The creators of ArtPrize® – the most attended public art event on the planet – are launching another world-class art experience in Grand Rapids. Project 1 by ArtPrize is the first in a series of citywide exhibitions of public art taking place in the years between biennial ArtPrize competitions.
Differing from both ArtPrize and traditional biennials, Project 1 will focus on just five artists, each producing large public artworks. Many of these artworks will occupy multiple sites throughout the city, some will function as stages for performing arts and other collaborations, while still others will be geared toward various forms of audience participation.
Organized under the title “Crossed Lines,” these multifaceted installations, urban interventions and community-oriented projects will explore how lines are drawn—literally and figuratively—to demarcate public and private space, as well as how boundaries inform our movement and our sense of belonging within the city. This theme reflects the complex conditions of Grand Rapids, a place with a rich legacy of public art defining and enhancing civic space, yet still confronted with difficult questions about access and boundaries, both visible and invisible.
The Artists of Project 1
Amanda Browder, a Brooklyn-based artist, produces large-scale fabric installations for building exteriors and other public sites, engaging the communities where her projects take place, gatherings both materials and stories.
Photo Credit: (Left) Amanda Brower. Photos courtesy of the artist; supplied by ArtPrize. (Right) Spectral Locus by Amanda Browder. Photo by Tom Loonan; supplied by ArtPrize.
Heather Hart, also based in Brooklyn, is an interdisciplinary artist exploring the power in thresholds — her submerged rooftops, complete with shingles and dormer windows, encourage visitors to climb on top and inside and contemplate regional oral histories, as well as serve as a stage for performance.
Photo Credit: (Left) Heather Hart. Photo courtesy of the artist; supplied by ArtPrize. (Right) Oracle of Lacuna by Heather Hart. Photo courtesy of the artist; supplied by ArtPrize.
Olalekan Jeyifous is a Nigerian born, Brooklyn-based artist and architect whose work in public art, installation, drawing, collage and design explores the past and potential futures of urban environments.
Photo Credit: (Left) Olalekan Jeyifous. Photo courtesy of the artist; supplied by ArtPrize. (Right) Crown Ether by Olalekan Jeyifous. Photo by Andrew Jorgenson; supplied by ArtPrize.
Rafael Lozano-Hemmer, a Mexican-Canadian artist, develops interactive installations that live at the intersection of architecture and performance art.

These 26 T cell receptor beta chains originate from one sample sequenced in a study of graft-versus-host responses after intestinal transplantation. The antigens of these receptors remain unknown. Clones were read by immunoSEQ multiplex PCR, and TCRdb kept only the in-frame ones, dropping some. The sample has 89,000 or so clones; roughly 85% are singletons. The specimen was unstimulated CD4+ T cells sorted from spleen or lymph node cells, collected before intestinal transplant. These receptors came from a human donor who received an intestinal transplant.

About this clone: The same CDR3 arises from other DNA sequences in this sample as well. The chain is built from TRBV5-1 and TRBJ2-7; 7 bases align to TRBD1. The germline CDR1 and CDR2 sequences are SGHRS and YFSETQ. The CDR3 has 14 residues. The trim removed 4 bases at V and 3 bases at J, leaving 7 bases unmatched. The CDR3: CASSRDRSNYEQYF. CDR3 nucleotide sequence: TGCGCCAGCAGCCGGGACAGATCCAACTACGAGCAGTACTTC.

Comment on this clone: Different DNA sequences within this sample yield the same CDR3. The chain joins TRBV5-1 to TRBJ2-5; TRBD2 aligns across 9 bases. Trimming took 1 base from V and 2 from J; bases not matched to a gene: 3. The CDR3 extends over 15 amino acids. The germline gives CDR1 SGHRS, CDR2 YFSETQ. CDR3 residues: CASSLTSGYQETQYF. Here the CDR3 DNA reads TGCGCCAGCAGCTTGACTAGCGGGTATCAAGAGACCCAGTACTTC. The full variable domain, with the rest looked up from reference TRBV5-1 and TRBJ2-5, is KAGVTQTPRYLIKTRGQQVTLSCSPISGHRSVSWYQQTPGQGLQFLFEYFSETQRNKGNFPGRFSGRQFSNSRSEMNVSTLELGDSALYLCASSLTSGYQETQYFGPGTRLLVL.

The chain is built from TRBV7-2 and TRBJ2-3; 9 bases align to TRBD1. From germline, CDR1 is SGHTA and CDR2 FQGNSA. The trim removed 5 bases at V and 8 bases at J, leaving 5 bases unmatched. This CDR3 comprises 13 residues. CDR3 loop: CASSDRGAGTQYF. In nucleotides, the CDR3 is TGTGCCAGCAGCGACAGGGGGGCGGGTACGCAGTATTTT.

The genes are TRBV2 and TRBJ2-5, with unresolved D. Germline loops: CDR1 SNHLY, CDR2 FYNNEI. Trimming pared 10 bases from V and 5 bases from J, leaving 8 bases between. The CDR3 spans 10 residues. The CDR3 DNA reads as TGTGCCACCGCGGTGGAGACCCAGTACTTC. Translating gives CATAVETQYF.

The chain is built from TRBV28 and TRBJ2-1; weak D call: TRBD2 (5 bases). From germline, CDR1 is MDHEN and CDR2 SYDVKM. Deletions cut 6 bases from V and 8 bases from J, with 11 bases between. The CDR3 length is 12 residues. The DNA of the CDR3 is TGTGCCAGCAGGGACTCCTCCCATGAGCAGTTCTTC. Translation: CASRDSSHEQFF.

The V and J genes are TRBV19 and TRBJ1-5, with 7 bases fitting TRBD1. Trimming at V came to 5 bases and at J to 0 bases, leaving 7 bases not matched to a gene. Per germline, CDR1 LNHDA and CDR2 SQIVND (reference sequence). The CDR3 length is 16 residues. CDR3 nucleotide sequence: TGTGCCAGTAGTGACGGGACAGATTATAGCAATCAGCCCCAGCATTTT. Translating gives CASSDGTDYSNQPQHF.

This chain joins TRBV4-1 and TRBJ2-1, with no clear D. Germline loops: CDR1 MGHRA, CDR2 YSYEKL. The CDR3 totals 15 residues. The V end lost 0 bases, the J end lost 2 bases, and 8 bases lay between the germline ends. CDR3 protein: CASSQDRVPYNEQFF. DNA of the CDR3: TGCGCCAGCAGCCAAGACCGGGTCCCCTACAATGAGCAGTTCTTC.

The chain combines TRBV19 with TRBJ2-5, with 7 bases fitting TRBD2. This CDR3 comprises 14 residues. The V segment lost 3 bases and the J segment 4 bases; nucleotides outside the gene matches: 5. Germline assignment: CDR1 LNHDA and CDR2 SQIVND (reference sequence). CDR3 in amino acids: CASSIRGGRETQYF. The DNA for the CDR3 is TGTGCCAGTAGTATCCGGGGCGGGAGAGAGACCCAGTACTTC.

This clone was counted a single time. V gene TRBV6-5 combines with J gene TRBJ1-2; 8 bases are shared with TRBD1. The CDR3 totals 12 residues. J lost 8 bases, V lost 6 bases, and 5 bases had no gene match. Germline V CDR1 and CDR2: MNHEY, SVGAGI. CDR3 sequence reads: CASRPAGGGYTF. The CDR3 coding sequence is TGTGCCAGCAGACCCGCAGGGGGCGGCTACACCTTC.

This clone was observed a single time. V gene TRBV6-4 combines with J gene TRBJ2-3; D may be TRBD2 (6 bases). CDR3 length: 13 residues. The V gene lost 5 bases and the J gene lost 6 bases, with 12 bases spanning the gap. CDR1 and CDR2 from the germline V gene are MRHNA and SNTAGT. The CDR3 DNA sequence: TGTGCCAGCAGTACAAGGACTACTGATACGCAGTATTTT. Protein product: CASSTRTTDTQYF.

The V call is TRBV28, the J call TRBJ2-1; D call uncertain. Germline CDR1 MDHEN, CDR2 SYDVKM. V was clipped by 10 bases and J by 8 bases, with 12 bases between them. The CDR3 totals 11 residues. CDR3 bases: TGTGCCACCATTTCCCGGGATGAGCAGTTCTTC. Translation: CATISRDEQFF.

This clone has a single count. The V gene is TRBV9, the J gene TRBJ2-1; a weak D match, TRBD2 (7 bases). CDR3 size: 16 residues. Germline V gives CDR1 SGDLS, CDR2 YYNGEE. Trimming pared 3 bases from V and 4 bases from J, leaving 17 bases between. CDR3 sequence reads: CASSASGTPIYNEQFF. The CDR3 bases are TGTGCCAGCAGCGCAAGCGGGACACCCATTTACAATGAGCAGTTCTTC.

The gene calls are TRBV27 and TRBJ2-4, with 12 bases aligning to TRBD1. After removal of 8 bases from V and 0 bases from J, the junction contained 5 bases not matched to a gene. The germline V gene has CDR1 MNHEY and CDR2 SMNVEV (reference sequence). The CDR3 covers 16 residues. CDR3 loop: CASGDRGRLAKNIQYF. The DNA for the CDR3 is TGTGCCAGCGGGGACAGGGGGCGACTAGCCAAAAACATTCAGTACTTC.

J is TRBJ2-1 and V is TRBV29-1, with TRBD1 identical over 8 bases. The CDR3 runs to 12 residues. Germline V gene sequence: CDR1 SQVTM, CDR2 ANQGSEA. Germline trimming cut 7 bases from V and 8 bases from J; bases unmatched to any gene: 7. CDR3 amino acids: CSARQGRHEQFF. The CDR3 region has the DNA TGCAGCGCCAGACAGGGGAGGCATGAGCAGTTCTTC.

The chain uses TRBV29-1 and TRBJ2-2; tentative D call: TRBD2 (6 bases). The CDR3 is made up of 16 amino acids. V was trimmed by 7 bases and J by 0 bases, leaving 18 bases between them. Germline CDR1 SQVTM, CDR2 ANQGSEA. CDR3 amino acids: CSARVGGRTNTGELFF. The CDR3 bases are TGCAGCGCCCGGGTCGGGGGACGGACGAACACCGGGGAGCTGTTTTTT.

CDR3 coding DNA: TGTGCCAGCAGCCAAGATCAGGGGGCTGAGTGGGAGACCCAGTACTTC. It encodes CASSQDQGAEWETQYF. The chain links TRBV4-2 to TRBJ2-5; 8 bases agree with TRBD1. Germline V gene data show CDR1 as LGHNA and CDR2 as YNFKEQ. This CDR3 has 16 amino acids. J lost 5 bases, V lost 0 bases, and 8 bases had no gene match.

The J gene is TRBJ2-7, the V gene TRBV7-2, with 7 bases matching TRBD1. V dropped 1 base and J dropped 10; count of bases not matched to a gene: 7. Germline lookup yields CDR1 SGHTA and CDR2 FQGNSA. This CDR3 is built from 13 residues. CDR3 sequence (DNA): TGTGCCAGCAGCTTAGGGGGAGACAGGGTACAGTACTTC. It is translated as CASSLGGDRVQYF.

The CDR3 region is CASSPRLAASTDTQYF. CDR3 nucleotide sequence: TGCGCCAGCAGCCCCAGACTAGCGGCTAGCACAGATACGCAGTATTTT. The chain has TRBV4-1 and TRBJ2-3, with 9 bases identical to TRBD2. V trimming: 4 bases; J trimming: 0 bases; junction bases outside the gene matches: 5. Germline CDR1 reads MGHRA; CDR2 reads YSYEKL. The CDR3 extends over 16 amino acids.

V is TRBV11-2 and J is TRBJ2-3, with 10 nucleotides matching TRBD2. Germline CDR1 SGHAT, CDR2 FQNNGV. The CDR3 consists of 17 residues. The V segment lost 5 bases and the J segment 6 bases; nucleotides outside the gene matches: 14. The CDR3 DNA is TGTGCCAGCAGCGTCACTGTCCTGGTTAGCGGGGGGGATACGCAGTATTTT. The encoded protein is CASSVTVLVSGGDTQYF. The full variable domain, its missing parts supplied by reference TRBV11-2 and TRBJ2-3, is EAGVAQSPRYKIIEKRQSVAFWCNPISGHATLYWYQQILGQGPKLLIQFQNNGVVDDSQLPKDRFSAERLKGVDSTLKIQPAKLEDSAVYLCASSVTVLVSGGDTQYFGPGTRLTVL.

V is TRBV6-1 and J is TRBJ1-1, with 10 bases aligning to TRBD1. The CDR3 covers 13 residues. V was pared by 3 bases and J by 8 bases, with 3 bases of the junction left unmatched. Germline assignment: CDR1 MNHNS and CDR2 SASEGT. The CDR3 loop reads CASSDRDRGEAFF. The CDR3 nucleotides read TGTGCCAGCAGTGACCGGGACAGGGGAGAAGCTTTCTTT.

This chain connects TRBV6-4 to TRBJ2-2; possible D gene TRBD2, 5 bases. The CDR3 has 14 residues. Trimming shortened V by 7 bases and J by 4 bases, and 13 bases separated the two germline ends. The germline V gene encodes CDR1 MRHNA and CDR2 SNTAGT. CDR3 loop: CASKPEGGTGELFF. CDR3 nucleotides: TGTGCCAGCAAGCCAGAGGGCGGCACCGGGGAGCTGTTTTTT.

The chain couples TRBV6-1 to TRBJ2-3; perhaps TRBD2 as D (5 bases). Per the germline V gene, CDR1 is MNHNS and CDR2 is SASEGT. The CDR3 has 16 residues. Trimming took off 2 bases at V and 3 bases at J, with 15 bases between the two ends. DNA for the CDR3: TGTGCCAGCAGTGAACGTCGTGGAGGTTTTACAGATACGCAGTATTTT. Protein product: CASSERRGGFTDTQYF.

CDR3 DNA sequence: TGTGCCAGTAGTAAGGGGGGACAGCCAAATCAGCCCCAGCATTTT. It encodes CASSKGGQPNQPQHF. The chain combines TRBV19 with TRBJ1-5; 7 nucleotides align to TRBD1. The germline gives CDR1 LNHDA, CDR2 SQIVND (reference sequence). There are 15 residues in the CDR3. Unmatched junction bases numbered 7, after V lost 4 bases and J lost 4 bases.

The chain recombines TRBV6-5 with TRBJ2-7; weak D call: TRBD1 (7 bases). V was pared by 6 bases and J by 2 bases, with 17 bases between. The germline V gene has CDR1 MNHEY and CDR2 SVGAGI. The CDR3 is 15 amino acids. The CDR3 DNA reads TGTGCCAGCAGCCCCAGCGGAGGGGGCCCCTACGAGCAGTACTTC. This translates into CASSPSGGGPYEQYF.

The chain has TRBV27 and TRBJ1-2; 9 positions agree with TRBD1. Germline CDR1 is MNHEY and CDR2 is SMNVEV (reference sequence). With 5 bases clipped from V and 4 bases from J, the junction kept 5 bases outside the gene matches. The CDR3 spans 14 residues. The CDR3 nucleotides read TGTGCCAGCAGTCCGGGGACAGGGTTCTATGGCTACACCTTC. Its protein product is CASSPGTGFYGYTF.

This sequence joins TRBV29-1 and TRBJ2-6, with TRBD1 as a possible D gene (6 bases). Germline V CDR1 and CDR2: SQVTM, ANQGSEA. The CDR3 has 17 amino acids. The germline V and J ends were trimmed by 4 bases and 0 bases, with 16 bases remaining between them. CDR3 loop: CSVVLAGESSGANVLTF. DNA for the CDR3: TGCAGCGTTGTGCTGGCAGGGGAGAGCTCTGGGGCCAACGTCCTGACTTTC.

Photo Credit: (Left) Rafael Lozano-Hemmer. Photo courtesy of the artist; supplied by ArtPrize. (Right) Pulse Park, Relational Architecture 14 by Rafael Lozano-Hemmer. Photo by James Ewig; supplied by ArtPrize.
Paul Amenda, local artist and curator, and architect Ted Lott will create an architectural intervention open to the community and activated by performances and events — the work will flip ADA specifications from design constraint to design inspiration, and the entire structure will be accessible.
Photo Credit: Photo Credit: (Left) Paul Amenta. Photo courtesy of the artist; supplied by ArtPrize. (Right) Ted Lott. Photo courtesy of the artist; supplied by ArtPrize.
Each artist will create new and unique installations for Project 1!
Does Project 1 replace ArtPrize?
No. ArtPrize is now held on an every-other-year schedule, as is Project 1. Each event occurs in the fall of alternating years:
2019 - Project 1 by ArtPrize - September 7 - October 27
2020 - ArtPrize 11 - September 16 – October 4
2021 - Project 2 by ArtPrize - September - October
2022 - ArtPrize 12 - September 21 – October 9
2023 - Project 3 by ArtPrize - September - October
2024 - ArtPrize 13 - September 18 – October 6
2025 - Project 4 by ArtPrize - September - October
How is Project 1 different from ArtPrize?
ArtPrize is a competition, with thousands of artists vying for cash prizes awarded by public and juried votes.
Project 1 more closely resembles a traditional art exhibit – though the size and scale of it is anything but traditional. Project 1 organizers work with internationally renowned curators to select a handful of artists that devote significant time and resources to creating bold, expansive outdoor exhibits that transform the Grand Rapids landscape.